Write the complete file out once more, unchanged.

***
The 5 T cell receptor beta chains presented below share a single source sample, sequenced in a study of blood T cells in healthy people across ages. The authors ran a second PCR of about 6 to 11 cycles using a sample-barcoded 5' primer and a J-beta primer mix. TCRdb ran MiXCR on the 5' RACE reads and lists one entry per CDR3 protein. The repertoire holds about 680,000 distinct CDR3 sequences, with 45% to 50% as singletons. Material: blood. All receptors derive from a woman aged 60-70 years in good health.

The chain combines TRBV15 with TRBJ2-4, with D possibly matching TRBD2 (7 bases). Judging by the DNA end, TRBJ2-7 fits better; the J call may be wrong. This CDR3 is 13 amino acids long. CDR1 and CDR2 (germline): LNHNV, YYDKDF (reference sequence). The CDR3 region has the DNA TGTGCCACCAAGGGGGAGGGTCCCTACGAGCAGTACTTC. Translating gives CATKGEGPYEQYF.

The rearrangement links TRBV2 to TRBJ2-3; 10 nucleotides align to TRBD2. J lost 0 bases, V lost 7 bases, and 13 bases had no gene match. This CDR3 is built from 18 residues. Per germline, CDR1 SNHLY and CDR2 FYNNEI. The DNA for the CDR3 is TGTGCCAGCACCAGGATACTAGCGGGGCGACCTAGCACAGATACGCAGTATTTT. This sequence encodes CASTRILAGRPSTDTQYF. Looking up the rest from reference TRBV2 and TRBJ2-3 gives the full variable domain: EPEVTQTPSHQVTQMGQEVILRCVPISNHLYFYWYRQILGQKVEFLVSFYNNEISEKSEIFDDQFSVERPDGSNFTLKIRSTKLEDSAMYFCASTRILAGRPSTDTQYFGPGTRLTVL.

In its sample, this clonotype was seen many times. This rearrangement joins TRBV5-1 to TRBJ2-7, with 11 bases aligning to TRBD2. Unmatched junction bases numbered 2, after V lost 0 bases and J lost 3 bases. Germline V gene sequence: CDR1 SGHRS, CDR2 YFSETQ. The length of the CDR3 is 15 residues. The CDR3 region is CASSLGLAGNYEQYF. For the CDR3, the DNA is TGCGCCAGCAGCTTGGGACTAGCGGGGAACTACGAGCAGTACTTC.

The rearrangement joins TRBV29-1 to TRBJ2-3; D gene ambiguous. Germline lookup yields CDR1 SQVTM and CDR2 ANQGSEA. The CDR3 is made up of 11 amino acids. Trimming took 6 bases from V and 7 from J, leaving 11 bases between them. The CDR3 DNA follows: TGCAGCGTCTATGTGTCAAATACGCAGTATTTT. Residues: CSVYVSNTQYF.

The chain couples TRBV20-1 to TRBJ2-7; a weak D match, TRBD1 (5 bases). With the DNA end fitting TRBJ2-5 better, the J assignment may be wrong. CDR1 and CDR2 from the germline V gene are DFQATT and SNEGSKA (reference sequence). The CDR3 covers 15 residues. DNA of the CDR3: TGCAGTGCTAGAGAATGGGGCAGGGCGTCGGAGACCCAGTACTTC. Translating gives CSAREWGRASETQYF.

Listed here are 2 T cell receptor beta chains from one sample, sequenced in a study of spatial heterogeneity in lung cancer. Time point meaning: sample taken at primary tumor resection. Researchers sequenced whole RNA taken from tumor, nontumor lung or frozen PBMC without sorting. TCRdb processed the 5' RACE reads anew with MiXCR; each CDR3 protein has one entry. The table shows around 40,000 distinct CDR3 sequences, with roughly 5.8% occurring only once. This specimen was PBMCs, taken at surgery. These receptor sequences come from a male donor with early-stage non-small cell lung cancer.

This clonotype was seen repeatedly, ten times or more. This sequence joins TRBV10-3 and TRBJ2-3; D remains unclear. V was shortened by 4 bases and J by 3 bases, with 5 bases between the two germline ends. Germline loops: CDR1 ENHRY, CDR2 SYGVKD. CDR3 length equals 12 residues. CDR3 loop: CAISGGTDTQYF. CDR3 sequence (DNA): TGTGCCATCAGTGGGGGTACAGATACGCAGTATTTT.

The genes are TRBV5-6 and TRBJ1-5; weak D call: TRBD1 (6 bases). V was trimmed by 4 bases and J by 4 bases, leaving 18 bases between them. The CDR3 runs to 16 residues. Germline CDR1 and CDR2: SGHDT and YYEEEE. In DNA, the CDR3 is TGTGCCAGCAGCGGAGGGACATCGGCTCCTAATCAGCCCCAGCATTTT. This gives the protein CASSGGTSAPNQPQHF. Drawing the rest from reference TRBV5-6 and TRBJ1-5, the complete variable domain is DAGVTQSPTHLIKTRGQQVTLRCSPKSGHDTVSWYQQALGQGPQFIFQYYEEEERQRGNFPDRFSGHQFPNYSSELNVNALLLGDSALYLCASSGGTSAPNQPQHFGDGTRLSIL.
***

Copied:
The 5 T cell receptor beta chains presented below share a single source sample, sequenced in a study of blood T cells in healthy people across ages. The authors ran a second PCR of about 6 to 11 cycles using a sample-barcoded 5' primer and a J-beta primer mix. TCRdb ran MiXCR on the 5' RACE reads and lists one entry per CDR3 protein. The repertoire holds about 680,000 distinct CDR3 sequences, with 45% to 50% as singletons. Material: blood. All receptors derive from a woman aged 60-70 years in good health.

The chain combines TRBV15 with TRBJ2-4, with D possibly matching TRBD2 (7 bases). Judging by the DNA end, TRBJ2-7 fits better; the J call may be wrong. This CDR3 is 13 amino acids long. CDR1 and CDR2 (germline): LNHNV, YYDKDF (reference sequence). The CDR3 region has the DNA TGTGCCACCAAGGGGGAGGGTCCCTACGAGCAGTACTTC. Translating gives CATKGEGPYEQYF.

The rearrangement links TRBV2 to TRBJ2-3; 10 nucleotides align to TRBD2. J lost 0 bases, V lost 7 bases, and 13 bases had no gene match. This CDR3 is built from 18 residues. Per germline, CDR1 SNHLY and CDR2 FYNNEI. The DNA for the CDR3 is TGTGCCAGCACCAGGATACTAGCGGGGCGACCTAGCACAGATACGCAGTATTTT. This sequence encodes CASTRILAGRPSTDTQYF. Looking up the rest from reference TRBV2 and TRBJ2-3 gives the full variable domain: EPEVTQTPSHQVTQMGQEVILRCVPISNHLYFYWYRQILGQKVEFLVSFYNNEISEKSEIFDDQFSVERPDGSNFTLKIRSTKLEDSAMYFCASTRILAGRPSTDTQYFGPGTRLTVL.

In its sample, this clonotype was seen many times. This rearrangement joins TRBV5-1 to TRBJ2-7, with 11 bases aligning to TRBD2. Unmatched junction bases numbered 2, after V lost 0 bases and J lost 3 bases. Germline V gene sequence: CDR1 SGHRS, CDR2 YFSETQ. The length of the CDR3 is 15 residues. The CDR3 region is CASSLGLAGNYEQYF. For the CDR3, the DNA is TGCGCCAGCAGCTTGGGACTAGCGGGGAACTACGAGCAGTACTTC.

The rearrangement joins TRBV29-1 to TRBJ2-3; D gene ambiguous. Germline lookup yields CDR1 SQVTM and CDR2 ANQGSEA. The CDR3 is made up of 11 amino acids. Trimming took 6 bases from V and 7 from J, leaving 11 bases between them. The CDR3 DNA follows: TGCAGCGTCTATGTGTCAAATACGCAGTATTTT. Residues: CSVYVSNTQYF.

The chain couples TRBV20-1 to TRBJ2-7; a weak D match, TRBD1 (5 bases). With the DNA end fitting TRBJ2-5 better, the J assignment may be wrong. CDR1 and CDR2 from the germline V gene are DFQATT and SNEGSKA (reference sequence). The CDR3 covers 15 residues. DNA of the CDR3: TGCAGTGCTAGAGAATGGGGCAGGGCGTCGGAGACCCAGTACTTC. Translating gives CSAREWGRASETQYF.

Listed here are 2 T cell receptor beta chains from one sample, sequenced in a study of spatial heterogeneity in lung cancer. Time point meaning: sample taken at primary tumor resection. Researchers sequenced whole RNA taken from tumor, nontumor lung or frozen PBMC without sorting. TCRdb processed the 5' RACE reads anew with MiXCR; each CDR3 protein has one entry. The table shows around 40,000 distinct CDR3 sequences, with roughly 5.8% occurring only once. This specimen was PBMCs, taken at surgery. These receptor sequences come from a male donor with early-stage non-small cell lung cancer.

This clonotype was seen repeatedly, ten times or more. This sequence joins TRBV10-3 and TRBJ2-3; D remains unclear. V was shortened by 4 bases and J by 3 bases, with 5 bases between the two germline ends. Germline loops: CDR1 ENHRY, CDR2 SYGVKD. CDR3 length equals 12 residues. CDR3 loop: CAISGGTDTQYF. CDR3 sequence (DNA): TGTGCCATCAGTGGGGGTACAGATACGCAGTATTTT.

The genes are TRBV5-6 and TRBJ1-5; weak D call: TRBD1 (6 bases). V was trimmed by 4 bases and J by 4 bases, leaving 18 bases between them. The CDR3 runs to 16 residues. Germline CDR1 and CDR2: SGHDT and YYEEEE. In DNA, the CDR3 is TGTGCCAGCAGCGGAGGGACATCGGCTCCTAATCAGCCCCAGCATTTT. This gives the protein CASSGGTSAPNQPQHF. Drawing the rest from reference TRBV5-6 and TRBJ1-5, the complete variable domain is DAGVTQSPTHLIKTRGQQVTLRCSPKSGHDTVSWYQQALGQGPQFIFQYYEEEERQRGNFPDRFSGHQFPNYSSELNVNALLLGDSALYLCASSGGTSAPNQPQHFGDGTRLSIL.